• Information system for the management and traceability of testing.
  • Sharing practices and data with other DPs.
Blocking and tackling:
  • Active investigation of cases (suspected, probable, and confirmed) and clusters and contact tracing (concentric circles approach).
  • Deciding on the necessity for quarantine and home isolation.
  • Swabbing and testing, especially through proximity diagnostics (i.e., mobile units, drive-through).
  • Active surveillance for people under quarantine and home isolation.
  • Implementation of orders and advice on physical distancing, environmental hygiene, mortuary police, veterinary medicine, and food safety.
  • Guidance and controls on physical distancing and other preventive measures in different community settings (e.g., at grocers, factories, public spaces).
  • Advice and support for risk assessment and health surveillance in workplaces and other community settings (e.g., nursing homes).
  • Risk communication and community engagement practices [36].
  • Travel advice and screenings of travelers.
  • Collection, analysis, and dissemination of surveillance data (i.e., dashboard).

4. SWOT Analysis

We undertook a strengths, weaknesses, opportunities, and threats (SWOT) analysis to provide a quick, pragmatic, and preliminary overview of the perceived state of response strategies and operations from the DP perspective. Such a tool has been applied elsewhere for reviewing healthcare response to COVID-19 [37].
We drew from published literature, practical experience, and consensus brought together at short notice by a group of senior members of Italian Society of Hygiene, Preventive Medicine, and Public Health. In March and April 2020, we performed two rounds of discussion linked to two online meetings of members of the extended college of operators of Prevention, Public Health. and Medical Directorates (composed of 25 public health professionals with governance roles within the scientific society) and one additional meeting of preparation of an online webinar on the state of pandemic response in Italian regions. Themes were collected and reviewed by the authors. To generate the SWOT factors, we set a limit of seven items for each factor, and we selected only items with a full consensus among professionals on priority, generalizability, and relevance.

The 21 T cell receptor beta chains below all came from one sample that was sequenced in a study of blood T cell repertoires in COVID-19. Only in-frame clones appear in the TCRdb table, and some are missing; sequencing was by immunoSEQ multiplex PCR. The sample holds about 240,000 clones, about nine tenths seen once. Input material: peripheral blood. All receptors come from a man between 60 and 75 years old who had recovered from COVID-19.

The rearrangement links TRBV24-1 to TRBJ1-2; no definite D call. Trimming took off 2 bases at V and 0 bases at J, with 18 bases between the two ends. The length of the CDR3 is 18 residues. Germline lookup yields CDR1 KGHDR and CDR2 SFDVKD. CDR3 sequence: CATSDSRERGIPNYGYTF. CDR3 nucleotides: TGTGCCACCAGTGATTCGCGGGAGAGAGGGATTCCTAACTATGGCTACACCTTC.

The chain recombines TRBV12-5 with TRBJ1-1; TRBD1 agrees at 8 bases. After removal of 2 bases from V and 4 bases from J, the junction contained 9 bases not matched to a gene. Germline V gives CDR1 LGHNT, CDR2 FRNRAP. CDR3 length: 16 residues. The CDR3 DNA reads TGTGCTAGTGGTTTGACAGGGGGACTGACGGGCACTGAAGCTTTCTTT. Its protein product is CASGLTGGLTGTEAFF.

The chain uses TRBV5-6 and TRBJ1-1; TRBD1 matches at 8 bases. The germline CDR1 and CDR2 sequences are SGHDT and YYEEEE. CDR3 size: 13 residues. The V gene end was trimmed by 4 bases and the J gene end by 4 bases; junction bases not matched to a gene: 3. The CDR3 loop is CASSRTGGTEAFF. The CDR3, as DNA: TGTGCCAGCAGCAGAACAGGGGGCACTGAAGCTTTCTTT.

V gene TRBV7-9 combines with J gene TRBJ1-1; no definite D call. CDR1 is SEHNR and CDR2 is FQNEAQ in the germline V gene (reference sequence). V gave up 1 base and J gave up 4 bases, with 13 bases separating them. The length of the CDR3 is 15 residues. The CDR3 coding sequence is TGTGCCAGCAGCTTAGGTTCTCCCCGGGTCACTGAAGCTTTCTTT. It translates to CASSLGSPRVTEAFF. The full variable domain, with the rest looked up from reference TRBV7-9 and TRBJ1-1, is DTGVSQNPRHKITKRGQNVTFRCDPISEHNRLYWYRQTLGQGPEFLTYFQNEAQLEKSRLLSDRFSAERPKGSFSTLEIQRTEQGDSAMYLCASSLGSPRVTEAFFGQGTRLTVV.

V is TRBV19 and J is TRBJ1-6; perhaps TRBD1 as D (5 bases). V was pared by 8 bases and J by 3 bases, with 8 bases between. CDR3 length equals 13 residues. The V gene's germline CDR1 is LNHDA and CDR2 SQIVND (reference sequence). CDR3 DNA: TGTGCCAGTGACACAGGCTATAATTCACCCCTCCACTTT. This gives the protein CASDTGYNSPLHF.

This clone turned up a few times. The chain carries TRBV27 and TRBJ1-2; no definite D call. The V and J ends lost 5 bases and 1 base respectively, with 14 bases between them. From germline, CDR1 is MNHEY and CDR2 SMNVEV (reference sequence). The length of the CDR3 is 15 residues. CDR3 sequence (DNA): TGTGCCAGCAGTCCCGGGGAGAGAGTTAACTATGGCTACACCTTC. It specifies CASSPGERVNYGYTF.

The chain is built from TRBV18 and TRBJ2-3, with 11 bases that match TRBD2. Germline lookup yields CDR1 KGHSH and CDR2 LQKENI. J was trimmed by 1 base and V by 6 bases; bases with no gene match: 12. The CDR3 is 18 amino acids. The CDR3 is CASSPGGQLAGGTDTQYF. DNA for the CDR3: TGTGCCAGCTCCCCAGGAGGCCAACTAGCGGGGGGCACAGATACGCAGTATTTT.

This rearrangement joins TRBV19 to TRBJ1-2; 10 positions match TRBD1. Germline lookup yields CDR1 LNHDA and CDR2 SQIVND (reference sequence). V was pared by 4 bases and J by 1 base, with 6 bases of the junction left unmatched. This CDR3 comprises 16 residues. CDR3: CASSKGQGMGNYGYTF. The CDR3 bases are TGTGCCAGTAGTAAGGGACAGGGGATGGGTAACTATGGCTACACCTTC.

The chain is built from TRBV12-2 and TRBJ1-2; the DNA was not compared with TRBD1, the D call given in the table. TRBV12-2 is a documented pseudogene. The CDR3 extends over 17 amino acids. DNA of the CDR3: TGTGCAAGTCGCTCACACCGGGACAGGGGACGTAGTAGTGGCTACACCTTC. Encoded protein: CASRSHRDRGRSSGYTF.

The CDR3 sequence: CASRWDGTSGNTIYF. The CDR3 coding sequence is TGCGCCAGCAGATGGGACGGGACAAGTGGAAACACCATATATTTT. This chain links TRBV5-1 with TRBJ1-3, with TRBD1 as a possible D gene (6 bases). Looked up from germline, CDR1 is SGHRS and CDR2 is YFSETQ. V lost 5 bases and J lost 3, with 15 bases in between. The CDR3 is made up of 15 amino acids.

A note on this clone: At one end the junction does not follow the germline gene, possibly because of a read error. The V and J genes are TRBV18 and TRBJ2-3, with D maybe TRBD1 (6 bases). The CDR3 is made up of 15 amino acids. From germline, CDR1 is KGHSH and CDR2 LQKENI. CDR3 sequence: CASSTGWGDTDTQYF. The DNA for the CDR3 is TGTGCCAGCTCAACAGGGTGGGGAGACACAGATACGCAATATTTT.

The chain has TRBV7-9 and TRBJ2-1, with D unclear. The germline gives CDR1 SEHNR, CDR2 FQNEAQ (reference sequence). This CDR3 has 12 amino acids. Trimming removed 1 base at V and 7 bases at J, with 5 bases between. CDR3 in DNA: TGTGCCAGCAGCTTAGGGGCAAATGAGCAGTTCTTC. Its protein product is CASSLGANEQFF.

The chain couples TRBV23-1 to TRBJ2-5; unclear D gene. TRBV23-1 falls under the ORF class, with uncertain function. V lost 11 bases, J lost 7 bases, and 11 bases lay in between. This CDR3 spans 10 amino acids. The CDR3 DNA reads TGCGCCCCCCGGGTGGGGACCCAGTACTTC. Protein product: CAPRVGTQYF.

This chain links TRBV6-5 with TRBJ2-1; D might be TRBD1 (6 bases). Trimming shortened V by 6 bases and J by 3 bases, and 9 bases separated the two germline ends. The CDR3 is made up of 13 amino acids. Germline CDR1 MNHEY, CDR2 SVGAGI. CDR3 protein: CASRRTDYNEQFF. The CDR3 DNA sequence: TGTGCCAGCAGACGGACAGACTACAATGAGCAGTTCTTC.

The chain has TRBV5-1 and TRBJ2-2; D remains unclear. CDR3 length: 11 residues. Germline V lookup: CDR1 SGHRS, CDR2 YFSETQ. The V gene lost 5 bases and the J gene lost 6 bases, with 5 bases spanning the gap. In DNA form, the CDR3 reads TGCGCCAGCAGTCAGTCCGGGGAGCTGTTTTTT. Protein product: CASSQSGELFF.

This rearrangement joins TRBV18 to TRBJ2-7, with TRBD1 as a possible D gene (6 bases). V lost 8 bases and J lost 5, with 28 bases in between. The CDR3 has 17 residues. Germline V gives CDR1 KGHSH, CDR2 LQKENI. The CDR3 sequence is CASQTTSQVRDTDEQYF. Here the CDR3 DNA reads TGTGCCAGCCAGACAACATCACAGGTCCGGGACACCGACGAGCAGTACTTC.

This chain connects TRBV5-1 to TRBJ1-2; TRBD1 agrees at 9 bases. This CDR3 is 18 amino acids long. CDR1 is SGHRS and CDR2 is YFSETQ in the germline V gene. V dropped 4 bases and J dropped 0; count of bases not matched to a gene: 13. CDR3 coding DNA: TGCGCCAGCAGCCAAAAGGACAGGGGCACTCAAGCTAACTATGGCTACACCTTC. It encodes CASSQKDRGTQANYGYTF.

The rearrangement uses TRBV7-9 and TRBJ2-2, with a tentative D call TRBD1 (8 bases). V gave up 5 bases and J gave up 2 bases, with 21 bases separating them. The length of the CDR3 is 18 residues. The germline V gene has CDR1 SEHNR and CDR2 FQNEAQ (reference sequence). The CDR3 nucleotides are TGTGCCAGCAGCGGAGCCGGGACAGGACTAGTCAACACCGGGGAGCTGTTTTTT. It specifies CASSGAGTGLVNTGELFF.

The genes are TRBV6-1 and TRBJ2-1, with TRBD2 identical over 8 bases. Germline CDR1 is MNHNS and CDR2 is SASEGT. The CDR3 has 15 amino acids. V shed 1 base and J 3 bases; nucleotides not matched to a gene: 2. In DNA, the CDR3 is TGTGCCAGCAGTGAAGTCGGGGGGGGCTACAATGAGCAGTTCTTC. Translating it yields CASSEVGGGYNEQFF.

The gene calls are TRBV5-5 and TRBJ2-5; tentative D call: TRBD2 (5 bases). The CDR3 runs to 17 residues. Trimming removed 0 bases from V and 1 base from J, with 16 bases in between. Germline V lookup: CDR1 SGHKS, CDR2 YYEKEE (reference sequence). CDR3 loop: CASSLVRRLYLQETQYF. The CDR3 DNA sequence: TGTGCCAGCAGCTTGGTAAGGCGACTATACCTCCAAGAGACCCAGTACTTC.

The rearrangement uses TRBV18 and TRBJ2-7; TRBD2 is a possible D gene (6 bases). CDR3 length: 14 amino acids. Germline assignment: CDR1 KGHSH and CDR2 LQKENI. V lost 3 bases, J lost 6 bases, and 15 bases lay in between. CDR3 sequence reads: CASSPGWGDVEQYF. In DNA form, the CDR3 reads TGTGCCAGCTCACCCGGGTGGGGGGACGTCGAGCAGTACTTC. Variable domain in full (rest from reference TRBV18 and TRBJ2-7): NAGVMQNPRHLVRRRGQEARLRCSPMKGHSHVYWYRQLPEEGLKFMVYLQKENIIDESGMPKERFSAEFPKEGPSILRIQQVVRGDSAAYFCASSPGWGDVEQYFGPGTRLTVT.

For analyzing and discussing results, we relied on available data from: the Italian Observatory on Prevention (pre-pandemic state of DPs) [35], a societal working group on DP, and official COVID-19 information provided by the National Institute of Health and Italian Civil Protection [16], as well as ongoing published studies on COVID-19 (most are cited in the references).
We summarize below the results of the analyses of strengths, weaknesses, threats and opportunities.

4.1. Strengths

  • National event-based surveillance and analysis for public health emergencies and laboratory capacity for detecting prioritized diseases and providing real-time data [38].
  • Well-functioning national influenza surveillance network that is supported by regional reference laboratories [39].
  • Consolidated experience in first-line response to infectious emergencies, including the severe acute respiratory syndrome (SARS), the influenza pandemic, and Chikungunya, as well as the measles outbreaks and epidemic meningitis.
  • National coordination and progressive strengthening of the response, consistent with risk assessments and recommendations of the World Health Organization and the European Center for Disease Prevention and Control.
  • Key role of DP in the governance of the emergency within the Local Health Authority.